The Medical Center of South Arkansas of El Dorado plans to start construction next month on a $3.5 million cancer center.
The cancer center building is part of a $15 million investment in El Dorado health care, an outlay that began last year with renovations at the 166-bed hospital, said CEO Scott Street.
The medical center will partner with Landmark Cancer Centers of Grapevine, Texas, to operate the cancer center, which will be on the first floor of a three-story 50,000-SF medical office building, Street said. The building also will house the University of Arkansas for Medical Sciences' regional health education center.
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The cancer center is expected to open in the summer of 2020, the Arkansas Business reported. A contractor hasn't been announced.
Street said the renovation project is part of the hospital's goal of making the medical center a destination for health care. He wants to bring back services that the hospital once had, and to introduce services it has lacked, such as urology and neurology.
"All of the `ologies' you can think of we're currently recruiting for," Street said. The hospital is seeking to hire 12 doctors. Last year, it added seven physicians to its staff of 680 employees.
The hospital hopes that by bringing subspecialists back to south Arkansas, it will "keep residents and our future patients from having to travel to Little Rock and other locations for care," he said.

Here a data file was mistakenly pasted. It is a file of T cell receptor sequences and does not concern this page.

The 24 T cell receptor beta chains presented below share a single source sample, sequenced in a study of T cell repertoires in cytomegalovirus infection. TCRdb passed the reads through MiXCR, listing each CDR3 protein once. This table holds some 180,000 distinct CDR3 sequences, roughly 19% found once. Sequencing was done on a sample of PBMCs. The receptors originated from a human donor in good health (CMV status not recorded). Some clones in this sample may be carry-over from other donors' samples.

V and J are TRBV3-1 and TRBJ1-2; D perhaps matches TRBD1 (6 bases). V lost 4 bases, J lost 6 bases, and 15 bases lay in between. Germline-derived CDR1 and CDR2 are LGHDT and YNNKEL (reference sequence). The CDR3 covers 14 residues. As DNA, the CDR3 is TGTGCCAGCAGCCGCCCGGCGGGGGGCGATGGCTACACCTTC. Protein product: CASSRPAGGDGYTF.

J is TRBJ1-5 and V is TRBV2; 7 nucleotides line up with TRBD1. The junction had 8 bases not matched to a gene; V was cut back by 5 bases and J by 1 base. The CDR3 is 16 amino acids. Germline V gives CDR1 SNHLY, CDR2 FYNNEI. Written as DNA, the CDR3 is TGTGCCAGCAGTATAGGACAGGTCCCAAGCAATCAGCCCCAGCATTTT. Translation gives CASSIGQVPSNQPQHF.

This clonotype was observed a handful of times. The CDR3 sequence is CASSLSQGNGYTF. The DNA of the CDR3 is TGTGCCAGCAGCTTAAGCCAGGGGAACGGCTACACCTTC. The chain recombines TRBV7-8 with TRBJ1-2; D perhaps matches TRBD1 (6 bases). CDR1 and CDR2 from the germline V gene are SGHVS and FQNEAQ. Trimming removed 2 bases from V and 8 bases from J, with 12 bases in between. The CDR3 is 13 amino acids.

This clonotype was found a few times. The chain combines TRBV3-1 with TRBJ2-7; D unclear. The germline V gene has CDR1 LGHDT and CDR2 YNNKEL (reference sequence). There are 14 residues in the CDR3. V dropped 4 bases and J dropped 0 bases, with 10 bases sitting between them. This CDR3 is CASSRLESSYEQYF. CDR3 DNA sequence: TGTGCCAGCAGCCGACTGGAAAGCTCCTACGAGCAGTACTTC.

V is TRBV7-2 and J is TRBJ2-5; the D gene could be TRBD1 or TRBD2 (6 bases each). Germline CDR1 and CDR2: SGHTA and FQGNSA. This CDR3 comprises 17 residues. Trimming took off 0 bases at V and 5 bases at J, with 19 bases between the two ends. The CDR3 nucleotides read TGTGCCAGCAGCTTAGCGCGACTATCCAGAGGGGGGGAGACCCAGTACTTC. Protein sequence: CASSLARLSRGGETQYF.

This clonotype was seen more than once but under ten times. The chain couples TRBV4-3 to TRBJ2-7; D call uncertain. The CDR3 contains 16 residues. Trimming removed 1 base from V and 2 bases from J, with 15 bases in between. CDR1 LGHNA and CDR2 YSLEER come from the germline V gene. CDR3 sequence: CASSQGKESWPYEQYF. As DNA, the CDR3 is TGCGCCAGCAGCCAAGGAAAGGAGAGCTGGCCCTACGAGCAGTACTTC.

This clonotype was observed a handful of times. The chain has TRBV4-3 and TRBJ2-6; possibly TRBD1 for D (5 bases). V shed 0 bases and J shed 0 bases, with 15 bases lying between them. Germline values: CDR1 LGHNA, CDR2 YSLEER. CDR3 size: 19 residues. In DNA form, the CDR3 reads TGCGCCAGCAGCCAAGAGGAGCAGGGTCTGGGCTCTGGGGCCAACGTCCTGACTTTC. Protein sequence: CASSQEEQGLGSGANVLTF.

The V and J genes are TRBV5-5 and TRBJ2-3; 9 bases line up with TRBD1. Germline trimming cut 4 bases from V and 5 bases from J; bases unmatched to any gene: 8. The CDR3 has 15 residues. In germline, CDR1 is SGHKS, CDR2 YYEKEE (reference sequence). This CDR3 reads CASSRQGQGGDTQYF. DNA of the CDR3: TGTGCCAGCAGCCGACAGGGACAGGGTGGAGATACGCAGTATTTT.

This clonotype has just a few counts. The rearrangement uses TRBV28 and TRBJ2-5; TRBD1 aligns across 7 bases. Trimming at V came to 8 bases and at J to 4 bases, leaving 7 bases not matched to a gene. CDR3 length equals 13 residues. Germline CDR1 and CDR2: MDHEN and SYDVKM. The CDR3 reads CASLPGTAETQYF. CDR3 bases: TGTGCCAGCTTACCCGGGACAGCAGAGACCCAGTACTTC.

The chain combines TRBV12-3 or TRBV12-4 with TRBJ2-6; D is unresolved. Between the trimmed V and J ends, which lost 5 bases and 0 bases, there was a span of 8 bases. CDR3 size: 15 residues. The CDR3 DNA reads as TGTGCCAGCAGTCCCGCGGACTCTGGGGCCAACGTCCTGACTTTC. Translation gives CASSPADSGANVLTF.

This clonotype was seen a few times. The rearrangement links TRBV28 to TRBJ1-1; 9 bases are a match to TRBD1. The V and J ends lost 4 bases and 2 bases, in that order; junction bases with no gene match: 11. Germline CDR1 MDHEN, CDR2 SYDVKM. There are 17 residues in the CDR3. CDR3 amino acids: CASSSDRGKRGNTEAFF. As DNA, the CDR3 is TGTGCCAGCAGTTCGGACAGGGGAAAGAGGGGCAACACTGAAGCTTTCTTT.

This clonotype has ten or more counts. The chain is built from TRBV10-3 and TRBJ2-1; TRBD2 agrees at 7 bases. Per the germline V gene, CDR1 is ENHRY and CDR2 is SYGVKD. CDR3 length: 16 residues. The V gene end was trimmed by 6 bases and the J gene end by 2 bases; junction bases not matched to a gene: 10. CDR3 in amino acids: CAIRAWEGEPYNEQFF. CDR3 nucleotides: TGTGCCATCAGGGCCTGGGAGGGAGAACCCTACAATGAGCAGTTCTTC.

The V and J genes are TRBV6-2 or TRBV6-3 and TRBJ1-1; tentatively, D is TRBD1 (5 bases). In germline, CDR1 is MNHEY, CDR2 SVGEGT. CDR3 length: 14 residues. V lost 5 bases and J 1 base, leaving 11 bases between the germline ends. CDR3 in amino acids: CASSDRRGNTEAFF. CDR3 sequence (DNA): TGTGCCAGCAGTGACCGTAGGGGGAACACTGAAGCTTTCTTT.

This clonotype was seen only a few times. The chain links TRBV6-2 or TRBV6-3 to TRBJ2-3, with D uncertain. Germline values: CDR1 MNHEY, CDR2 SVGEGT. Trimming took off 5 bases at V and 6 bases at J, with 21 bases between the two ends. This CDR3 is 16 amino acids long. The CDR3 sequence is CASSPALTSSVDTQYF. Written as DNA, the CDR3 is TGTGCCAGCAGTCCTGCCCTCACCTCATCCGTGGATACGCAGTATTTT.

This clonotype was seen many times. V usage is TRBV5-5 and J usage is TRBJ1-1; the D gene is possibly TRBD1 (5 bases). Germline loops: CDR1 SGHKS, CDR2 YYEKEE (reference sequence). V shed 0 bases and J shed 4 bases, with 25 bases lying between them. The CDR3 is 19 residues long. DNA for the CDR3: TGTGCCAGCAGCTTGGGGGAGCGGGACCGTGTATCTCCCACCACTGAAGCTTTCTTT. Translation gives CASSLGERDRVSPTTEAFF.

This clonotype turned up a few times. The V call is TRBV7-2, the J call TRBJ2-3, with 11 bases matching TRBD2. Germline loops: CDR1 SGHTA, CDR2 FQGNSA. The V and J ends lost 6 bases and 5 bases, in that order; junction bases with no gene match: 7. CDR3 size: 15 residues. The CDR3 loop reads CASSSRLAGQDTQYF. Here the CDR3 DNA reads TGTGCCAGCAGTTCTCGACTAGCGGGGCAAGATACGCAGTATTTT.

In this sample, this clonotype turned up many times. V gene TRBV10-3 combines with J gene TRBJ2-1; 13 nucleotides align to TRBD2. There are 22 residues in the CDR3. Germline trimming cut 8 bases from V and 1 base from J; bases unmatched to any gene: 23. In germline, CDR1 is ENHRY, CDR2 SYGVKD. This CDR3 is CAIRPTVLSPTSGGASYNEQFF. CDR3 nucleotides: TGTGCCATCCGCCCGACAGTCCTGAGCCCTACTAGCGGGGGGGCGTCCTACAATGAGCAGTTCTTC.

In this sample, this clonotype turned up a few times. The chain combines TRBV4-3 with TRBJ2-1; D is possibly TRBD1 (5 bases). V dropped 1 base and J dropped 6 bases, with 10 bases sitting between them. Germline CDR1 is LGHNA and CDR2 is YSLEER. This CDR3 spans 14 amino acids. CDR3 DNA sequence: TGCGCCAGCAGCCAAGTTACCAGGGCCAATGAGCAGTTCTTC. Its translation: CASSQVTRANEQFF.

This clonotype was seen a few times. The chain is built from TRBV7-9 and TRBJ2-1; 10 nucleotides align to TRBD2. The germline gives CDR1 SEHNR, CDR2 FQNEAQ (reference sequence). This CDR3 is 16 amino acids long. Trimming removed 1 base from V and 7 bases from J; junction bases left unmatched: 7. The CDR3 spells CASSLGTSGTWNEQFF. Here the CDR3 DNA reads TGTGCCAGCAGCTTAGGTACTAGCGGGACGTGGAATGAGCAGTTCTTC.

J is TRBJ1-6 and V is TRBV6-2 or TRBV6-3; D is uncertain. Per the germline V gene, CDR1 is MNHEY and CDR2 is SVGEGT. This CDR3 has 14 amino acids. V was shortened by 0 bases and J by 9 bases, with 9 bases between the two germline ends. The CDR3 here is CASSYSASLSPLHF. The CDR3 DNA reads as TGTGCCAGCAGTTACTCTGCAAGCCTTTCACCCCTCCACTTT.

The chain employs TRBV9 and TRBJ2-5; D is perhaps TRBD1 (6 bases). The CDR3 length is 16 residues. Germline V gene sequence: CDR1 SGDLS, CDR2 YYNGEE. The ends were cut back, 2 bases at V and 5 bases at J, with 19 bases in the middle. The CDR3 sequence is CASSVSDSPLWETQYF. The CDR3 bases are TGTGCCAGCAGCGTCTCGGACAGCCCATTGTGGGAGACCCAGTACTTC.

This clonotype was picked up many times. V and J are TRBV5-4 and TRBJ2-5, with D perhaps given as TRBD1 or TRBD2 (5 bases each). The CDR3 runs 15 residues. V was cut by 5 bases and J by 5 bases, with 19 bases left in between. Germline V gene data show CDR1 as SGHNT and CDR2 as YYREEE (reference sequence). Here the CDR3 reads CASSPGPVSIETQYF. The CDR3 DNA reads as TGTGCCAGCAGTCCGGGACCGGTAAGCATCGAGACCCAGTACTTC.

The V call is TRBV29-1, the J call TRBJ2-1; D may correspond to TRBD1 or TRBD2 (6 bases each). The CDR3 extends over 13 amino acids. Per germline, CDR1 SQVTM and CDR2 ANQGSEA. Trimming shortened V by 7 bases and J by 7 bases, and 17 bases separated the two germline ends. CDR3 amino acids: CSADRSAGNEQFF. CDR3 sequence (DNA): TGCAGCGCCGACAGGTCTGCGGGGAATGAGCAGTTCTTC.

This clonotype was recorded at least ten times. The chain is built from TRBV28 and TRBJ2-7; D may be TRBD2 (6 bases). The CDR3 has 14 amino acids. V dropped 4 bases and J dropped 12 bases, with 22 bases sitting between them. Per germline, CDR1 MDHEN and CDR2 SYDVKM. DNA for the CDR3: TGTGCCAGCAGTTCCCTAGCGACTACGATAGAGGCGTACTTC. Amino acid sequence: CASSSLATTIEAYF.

The nearest cancer center is several hours away for El Dorado patients, Street said.
But it's difficult finding doctors to hire because of a physician shortage in those subspecialties; it's also hard to persuade them to practice in a small community.
His strategy to recruit doctors, Street said, is to try to find a connection with a family member of a prospective recruit. "Some type of family ties always is a good recruiting tool," Street said. "The second thing is you obviously highlight the positive things in your market," such as the Murphy Arts District.
About six months ago, the hospital started renovating its patient rooms, which had not been updated more than once or twice since the 1960s, Street said. The renovations include adding state-of-the art equipment to every room.
The hospital is working on one patient wing at a time, and the project, estimated to cost $9 million, will take about two years to complete.
McInnis Brothers Construction Inc. of Minden, Louisiana, is the contractor.
Other work around the hospital included spending $550,000 to renovate the lobby and cafe to bring a "modern decor to the hospital." Street said a fireplace was added to the lobby to create a "warm, inviting atmosphere for those who visit."
He said the lobby and cafe renovations were recently completed.
The hospital also recently opened its Robert C. Tommey Conference Center, which cost about $250,000 and seats more than 100 people. Street said the space had been an unfinished area.
The rest of the money for the hospital's renovation project will be used to buy equipment for its surgery suites and an MRI machine.
Street said that while the hospital's patient volume has increased this year, he's concerned about the rise in the medical center's uncompensated care.
In 2018, the hospital's uncompensated costs were more than $6.5 million, the most ever, Street said.
"We realize health care is expensive for a lot of reasons," he said. "Hospitals have to do a better job of being not only more transparent, but also trying to cut costs and pass those reduced costs on to patients."
He said he's focused on hiring enough health care providers to avoid having to rely on expensive contract labor. The hospital has 10-20 openings in its clinical areas.
"We are constantly trying to reduce costs," Street said.